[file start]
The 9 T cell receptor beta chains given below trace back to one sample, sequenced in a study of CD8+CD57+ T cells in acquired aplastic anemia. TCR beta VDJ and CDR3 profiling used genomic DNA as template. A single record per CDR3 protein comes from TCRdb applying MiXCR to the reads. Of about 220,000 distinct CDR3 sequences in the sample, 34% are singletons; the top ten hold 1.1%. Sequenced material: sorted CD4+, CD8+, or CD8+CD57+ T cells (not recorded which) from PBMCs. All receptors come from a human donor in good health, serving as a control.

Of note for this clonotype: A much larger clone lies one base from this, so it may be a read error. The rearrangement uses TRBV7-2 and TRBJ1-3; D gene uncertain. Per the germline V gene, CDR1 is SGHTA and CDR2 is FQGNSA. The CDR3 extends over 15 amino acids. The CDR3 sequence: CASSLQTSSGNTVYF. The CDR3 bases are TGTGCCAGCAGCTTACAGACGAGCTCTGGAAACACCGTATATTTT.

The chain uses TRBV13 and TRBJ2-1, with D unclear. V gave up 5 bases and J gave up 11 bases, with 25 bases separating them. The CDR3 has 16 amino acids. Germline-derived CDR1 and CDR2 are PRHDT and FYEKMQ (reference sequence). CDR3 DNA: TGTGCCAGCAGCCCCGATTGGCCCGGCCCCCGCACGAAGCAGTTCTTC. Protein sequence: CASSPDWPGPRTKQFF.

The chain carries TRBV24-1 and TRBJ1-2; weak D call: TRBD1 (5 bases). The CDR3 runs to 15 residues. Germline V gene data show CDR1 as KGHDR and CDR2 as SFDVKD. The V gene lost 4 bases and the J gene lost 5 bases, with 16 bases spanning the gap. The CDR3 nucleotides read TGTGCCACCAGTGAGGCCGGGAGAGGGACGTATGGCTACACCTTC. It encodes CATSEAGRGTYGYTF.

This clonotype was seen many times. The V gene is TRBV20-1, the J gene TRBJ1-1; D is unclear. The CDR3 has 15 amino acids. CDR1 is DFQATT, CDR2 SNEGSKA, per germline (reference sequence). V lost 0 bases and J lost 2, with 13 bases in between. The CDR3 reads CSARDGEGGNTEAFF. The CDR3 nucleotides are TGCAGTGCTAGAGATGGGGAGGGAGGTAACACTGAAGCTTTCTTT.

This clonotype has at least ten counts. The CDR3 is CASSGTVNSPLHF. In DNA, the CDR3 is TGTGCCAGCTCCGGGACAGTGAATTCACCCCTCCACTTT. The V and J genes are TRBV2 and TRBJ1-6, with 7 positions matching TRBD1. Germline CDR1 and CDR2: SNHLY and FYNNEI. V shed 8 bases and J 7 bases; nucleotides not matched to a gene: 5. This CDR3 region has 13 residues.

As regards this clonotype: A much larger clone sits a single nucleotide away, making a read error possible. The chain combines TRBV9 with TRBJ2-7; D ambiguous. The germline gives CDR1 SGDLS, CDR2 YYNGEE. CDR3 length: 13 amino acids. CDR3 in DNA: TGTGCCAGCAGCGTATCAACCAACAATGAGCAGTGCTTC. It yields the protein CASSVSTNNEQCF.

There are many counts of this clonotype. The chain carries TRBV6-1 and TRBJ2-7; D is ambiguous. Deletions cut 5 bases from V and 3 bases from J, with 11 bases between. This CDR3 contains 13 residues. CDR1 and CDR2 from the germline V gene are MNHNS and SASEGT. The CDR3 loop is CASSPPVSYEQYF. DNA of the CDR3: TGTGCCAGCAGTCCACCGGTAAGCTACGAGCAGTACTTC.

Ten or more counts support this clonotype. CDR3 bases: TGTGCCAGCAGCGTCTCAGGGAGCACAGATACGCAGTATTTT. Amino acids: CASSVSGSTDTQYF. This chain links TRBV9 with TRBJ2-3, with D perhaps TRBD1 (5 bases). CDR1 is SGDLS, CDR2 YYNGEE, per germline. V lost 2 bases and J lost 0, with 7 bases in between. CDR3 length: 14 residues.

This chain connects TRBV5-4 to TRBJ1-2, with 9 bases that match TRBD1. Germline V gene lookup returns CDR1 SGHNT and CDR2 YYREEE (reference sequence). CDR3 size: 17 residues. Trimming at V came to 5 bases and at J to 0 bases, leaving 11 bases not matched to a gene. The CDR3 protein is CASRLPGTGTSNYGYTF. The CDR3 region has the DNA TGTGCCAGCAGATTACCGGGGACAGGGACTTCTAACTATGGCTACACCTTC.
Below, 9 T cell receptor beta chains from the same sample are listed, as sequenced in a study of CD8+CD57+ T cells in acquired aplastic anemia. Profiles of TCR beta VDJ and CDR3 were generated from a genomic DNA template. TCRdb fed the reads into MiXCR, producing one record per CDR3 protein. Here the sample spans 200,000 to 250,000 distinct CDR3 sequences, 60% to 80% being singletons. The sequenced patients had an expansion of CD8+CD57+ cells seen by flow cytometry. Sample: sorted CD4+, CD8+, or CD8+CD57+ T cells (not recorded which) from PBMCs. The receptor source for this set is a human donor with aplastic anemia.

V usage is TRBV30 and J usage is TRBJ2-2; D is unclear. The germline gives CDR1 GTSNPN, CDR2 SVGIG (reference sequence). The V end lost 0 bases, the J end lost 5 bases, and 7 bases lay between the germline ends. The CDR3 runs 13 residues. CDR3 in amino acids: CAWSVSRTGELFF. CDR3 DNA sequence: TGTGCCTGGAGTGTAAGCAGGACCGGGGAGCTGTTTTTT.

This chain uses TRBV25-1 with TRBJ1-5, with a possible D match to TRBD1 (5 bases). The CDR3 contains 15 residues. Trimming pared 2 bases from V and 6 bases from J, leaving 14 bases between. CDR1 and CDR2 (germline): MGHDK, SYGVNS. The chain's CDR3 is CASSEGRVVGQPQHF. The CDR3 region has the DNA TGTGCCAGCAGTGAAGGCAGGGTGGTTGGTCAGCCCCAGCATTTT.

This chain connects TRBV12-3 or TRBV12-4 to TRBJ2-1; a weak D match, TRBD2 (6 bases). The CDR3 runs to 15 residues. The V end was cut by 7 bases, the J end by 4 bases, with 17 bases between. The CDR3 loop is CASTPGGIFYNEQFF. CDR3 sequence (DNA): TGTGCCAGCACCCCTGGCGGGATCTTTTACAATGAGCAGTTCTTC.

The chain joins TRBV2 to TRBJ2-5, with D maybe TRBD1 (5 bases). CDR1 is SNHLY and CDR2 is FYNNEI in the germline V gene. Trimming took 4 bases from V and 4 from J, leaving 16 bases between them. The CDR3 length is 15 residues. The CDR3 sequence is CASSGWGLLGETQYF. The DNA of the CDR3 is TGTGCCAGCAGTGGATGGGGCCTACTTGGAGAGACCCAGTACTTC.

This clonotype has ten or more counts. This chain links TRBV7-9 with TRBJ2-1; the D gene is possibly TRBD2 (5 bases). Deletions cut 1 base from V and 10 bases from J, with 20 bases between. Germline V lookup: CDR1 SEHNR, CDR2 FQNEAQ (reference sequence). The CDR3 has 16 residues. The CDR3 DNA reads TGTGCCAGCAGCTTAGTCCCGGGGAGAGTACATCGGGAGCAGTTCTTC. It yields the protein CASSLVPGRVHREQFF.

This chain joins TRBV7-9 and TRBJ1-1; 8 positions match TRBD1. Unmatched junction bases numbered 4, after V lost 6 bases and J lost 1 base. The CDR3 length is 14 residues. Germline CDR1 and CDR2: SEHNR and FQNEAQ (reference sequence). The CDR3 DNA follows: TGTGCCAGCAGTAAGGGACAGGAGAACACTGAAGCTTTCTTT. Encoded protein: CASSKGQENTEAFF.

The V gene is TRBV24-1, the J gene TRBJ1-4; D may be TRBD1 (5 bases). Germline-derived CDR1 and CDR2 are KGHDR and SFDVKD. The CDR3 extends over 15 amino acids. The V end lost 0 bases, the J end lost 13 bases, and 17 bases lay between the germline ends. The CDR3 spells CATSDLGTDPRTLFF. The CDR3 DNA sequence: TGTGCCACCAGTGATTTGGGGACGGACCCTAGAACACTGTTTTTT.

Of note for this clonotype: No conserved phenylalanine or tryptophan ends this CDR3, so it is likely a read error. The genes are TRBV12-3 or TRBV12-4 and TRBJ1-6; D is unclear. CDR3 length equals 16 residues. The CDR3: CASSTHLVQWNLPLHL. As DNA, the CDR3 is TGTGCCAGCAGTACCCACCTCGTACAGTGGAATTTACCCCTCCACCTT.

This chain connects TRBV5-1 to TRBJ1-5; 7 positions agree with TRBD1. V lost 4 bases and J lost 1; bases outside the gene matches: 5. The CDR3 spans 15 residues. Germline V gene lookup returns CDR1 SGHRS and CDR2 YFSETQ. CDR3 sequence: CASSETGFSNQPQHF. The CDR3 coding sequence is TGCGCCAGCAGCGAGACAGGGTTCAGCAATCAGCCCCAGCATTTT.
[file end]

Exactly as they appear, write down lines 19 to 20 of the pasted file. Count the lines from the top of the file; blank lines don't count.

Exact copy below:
Of note for this clonotype: No conserved phenylalanine or tryptophan ends this CDR3, so it is likely a read error. The genes are TRBV12-3 or TRBV12-4 and TRBJ1-6; D is unclear. CDR3 length equals 16 residues. The CDR3: CASSTHLVQWNLPLHL. As DNA, the CDR3 is TGTGCCAGCAGTACCCACCTCGTACAGTGGAATTTACCCCTCCACCTT.

This chain connects TRBV5-1 to TRBJ1-5; 7 positions agree with TRBD1. V lost 4 bases and J lost 1; bases outside the gene matches: 5. The CDR3 spans 15 residues. Germline V gene lookup returns CDR1 SGHRS and CDR2 YFSETQ. CDR3 sequence: CASSETGFSNQPQHF. The CDR3 coding sequence is TGCGCCAGCAGCGAGACAGGGTTCAGCAATCAGCCCCAGCATTTT.